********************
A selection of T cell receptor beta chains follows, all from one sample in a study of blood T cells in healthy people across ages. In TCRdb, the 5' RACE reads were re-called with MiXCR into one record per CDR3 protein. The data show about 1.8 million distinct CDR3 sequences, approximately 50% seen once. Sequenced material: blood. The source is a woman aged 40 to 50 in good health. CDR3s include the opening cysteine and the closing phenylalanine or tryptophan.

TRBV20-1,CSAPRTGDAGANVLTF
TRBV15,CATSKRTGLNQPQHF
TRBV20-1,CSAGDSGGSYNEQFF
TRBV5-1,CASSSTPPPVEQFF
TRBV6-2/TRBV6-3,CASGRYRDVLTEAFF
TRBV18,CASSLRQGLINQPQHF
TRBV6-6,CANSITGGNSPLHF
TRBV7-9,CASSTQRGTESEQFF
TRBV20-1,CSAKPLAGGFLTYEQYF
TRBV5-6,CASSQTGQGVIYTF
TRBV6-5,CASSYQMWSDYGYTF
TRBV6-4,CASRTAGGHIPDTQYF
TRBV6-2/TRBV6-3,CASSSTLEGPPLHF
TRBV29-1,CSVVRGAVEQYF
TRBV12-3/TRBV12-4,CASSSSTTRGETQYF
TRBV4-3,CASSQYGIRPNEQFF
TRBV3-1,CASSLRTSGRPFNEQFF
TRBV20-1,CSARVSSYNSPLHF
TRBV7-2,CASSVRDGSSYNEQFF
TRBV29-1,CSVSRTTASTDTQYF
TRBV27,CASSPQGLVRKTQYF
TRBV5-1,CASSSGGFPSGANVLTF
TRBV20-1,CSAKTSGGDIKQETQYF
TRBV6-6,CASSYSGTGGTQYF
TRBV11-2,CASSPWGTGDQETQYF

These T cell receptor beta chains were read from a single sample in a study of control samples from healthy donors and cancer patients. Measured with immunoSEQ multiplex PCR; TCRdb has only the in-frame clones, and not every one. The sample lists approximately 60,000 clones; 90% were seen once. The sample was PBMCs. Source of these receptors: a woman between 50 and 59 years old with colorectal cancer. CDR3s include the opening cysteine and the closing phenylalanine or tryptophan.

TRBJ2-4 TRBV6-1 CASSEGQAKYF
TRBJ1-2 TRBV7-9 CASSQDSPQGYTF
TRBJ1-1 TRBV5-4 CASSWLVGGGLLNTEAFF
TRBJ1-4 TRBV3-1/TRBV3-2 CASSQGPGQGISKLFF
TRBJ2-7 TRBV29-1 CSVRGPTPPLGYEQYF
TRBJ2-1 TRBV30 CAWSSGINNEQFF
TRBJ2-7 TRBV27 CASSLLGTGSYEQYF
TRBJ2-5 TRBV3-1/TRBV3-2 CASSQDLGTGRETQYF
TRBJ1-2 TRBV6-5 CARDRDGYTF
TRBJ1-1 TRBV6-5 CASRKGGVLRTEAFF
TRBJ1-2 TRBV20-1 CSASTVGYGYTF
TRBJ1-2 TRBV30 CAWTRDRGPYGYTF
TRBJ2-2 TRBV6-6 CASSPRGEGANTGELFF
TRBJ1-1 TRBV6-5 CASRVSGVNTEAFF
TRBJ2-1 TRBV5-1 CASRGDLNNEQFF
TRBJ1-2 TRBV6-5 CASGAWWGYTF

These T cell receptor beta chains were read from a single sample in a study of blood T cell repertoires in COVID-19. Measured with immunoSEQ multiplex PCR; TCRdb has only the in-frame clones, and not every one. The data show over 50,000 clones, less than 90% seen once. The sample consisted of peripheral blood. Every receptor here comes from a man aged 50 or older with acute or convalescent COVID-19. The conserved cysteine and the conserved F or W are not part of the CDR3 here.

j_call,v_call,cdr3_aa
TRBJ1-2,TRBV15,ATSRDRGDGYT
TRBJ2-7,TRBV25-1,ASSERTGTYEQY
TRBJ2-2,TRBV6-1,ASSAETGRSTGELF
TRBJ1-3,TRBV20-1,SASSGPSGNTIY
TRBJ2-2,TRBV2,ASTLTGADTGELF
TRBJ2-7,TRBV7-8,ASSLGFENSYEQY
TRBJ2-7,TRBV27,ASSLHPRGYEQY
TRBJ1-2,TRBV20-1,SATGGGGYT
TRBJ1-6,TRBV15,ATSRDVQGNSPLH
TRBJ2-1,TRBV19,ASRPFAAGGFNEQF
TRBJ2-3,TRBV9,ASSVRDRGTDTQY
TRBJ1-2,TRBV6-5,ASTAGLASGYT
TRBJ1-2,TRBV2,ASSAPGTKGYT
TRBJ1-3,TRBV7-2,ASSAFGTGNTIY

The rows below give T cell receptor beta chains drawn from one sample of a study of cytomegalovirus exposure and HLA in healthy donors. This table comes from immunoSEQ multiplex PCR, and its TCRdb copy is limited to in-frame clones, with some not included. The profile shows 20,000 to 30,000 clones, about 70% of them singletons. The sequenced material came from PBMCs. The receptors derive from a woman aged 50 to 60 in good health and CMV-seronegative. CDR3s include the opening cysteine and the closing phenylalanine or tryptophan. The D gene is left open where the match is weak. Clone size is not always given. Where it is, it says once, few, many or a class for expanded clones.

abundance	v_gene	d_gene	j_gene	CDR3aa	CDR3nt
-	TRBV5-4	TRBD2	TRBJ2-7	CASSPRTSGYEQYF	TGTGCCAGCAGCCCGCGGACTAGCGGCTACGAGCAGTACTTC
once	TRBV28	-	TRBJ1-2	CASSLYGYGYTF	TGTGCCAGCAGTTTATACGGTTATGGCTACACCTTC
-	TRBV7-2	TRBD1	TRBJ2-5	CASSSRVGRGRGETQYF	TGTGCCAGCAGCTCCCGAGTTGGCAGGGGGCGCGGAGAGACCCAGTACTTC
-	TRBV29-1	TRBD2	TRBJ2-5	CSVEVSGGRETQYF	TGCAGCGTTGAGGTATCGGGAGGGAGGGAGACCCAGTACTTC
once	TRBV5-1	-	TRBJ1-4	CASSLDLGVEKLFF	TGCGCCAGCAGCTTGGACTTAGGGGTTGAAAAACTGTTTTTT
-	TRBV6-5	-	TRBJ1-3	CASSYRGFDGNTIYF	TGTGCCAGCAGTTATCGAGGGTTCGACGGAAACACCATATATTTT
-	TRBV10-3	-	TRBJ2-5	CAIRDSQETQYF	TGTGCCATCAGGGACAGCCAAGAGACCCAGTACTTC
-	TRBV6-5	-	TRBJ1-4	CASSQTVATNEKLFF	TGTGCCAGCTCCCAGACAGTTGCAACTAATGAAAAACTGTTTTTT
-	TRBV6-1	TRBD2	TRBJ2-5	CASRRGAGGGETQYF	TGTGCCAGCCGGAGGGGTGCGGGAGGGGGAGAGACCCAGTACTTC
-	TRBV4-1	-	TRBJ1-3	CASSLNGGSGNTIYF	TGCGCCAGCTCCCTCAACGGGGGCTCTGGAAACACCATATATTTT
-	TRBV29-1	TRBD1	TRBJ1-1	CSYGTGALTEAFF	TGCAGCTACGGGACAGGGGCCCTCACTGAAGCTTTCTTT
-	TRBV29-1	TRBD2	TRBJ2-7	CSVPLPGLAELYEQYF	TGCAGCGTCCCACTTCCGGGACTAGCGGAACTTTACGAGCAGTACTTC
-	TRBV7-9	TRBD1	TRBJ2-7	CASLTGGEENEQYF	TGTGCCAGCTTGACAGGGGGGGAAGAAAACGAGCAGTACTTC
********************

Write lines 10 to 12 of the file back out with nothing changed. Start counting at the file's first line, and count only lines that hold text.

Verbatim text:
TRBV20-1,CSAKPLAGGFLTYEQYF
TRBV5-6,CASSQTGQGVIYTF
TRBV6-5,CASSYQMWSDYGYTF